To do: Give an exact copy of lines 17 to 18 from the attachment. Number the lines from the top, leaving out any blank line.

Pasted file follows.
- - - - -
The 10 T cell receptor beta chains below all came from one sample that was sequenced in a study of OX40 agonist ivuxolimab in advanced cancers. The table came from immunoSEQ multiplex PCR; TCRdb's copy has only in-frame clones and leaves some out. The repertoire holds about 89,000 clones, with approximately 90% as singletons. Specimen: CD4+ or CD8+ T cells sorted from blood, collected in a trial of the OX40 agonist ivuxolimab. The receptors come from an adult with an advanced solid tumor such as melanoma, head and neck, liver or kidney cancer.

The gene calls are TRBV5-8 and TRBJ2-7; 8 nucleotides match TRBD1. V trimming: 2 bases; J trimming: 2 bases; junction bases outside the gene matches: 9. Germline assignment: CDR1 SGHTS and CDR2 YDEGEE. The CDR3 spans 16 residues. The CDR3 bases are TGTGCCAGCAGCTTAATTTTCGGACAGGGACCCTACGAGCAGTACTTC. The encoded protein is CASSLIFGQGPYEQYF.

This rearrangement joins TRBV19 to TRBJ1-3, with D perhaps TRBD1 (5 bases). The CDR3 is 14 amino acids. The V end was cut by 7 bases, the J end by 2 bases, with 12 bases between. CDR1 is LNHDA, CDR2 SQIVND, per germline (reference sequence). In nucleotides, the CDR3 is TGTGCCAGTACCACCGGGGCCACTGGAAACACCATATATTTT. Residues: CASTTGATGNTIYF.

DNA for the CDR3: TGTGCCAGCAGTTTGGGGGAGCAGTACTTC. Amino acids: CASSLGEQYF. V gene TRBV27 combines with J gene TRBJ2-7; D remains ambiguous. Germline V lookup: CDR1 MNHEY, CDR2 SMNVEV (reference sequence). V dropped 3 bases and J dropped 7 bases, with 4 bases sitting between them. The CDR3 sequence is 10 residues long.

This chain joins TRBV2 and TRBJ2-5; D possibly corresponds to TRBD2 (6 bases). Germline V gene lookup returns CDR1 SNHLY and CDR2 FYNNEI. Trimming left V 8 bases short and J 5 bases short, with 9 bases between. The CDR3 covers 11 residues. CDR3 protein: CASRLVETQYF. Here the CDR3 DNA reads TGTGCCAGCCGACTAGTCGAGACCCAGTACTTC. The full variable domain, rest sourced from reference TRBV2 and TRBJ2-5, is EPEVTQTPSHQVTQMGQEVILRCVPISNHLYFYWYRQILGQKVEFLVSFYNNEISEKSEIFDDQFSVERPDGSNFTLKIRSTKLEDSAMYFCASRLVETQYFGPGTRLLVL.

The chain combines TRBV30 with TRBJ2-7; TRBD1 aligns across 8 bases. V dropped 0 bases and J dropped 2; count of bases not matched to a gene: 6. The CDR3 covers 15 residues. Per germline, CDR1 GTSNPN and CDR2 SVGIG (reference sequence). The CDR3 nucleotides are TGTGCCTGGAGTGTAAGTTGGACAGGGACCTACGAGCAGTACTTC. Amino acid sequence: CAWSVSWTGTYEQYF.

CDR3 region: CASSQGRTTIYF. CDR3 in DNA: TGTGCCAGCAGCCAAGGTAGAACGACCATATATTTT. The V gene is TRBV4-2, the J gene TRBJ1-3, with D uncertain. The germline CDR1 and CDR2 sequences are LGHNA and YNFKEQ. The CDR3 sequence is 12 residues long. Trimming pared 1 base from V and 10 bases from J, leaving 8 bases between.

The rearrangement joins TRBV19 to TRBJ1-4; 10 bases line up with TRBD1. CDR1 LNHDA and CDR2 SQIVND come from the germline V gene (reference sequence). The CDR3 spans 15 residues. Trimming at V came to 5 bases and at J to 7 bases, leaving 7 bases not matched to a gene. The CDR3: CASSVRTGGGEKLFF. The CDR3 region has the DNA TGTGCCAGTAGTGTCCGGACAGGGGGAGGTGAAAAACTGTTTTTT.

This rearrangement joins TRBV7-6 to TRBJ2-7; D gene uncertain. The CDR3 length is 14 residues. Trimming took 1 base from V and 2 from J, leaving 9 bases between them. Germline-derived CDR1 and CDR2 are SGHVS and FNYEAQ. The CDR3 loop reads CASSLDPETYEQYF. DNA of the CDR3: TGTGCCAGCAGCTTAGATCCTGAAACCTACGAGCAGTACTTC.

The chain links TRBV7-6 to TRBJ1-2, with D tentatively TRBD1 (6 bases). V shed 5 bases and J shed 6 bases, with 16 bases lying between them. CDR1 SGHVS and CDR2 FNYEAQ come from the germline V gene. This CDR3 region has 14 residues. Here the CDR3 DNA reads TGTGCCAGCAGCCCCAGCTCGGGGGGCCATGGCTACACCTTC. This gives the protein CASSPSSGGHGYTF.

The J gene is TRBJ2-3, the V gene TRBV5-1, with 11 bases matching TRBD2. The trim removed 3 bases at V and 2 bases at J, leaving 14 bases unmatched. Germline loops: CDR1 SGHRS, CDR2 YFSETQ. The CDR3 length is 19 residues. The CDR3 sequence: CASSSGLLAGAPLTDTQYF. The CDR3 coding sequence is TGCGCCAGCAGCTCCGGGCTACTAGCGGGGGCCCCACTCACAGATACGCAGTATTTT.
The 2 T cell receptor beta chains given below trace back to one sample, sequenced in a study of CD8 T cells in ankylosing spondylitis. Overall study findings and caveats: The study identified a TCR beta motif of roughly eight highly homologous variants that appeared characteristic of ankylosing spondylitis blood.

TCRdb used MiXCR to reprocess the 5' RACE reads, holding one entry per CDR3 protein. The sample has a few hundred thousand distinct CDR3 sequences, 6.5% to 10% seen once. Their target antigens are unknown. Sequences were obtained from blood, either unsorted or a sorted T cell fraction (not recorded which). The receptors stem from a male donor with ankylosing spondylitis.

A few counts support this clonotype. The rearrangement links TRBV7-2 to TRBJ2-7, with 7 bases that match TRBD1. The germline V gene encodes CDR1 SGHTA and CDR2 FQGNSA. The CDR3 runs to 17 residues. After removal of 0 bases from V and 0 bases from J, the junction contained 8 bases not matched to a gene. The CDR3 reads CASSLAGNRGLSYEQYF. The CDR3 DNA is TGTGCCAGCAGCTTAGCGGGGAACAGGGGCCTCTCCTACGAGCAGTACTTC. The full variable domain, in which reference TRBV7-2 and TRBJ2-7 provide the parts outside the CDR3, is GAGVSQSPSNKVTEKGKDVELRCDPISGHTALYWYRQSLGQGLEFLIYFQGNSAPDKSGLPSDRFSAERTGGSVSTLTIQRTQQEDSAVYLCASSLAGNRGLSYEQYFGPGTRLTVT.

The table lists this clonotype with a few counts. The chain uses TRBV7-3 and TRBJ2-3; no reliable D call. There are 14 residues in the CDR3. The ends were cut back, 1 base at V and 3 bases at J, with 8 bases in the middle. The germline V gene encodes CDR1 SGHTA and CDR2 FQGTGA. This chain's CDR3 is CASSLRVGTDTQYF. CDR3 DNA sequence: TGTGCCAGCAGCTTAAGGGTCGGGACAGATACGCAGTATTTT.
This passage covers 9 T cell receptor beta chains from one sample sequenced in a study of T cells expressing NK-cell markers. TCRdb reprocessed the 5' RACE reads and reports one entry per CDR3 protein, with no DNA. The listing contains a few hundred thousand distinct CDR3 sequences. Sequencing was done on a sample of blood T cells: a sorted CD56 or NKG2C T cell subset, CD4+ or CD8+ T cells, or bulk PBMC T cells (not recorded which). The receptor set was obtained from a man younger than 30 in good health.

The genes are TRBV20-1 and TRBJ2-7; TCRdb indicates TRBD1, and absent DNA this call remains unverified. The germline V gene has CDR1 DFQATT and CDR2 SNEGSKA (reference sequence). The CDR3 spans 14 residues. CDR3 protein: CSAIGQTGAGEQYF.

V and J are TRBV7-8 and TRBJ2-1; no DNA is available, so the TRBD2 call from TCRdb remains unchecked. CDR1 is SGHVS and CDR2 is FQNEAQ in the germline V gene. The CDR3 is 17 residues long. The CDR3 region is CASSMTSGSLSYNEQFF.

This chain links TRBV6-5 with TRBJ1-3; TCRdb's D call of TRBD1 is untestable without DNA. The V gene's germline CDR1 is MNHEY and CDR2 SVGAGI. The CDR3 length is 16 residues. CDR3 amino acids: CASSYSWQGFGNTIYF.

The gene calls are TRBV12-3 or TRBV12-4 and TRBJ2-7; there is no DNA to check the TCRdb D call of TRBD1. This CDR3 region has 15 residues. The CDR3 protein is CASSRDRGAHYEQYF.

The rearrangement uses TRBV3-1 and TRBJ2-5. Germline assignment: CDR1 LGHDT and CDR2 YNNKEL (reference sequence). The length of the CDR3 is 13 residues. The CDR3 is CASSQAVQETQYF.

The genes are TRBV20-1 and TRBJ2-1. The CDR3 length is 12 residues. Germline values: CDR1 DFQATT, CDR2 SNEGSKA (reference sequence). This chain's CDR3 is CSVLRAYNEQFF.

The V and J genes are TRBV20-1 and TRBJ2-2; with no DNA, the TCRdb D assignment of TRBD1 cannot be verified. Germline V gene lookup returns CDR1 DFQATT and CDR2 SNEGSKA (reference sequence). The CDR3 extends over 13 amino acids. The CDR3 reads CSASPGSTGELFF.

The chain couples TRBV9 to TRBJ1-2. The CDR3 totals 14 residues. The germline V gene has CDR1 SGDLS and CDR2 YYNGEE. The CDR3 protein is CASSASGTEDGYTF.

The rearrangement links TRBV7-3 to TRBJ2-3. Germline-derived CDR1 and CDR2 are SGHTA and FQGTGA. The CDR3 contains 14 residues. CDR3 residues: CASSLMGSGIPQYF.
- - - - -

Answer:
The genes are TRBV20-1 and TRBJ2-7; TCRdb indicates TRBD1, and absent DNA this call remains unverified. The germline V gene has CDR1 DFQATT and CDR2 SNEGSKA (reference sequence). The CDR3 spans 14 residues. CDR3 protein: CSAIGQTGAGEQYF.

V and J are TRBV7-8 and TRBJ2-1; no DNA is available, so the TRBD2 call from TCRdb remains unchecked. CDR1 is SGHVS and CDR2 is FQNEAQ in the germline V gene. The CDR3 is 17 residues long. The CDR3 region is CASSMTSGSLSYNEQFF.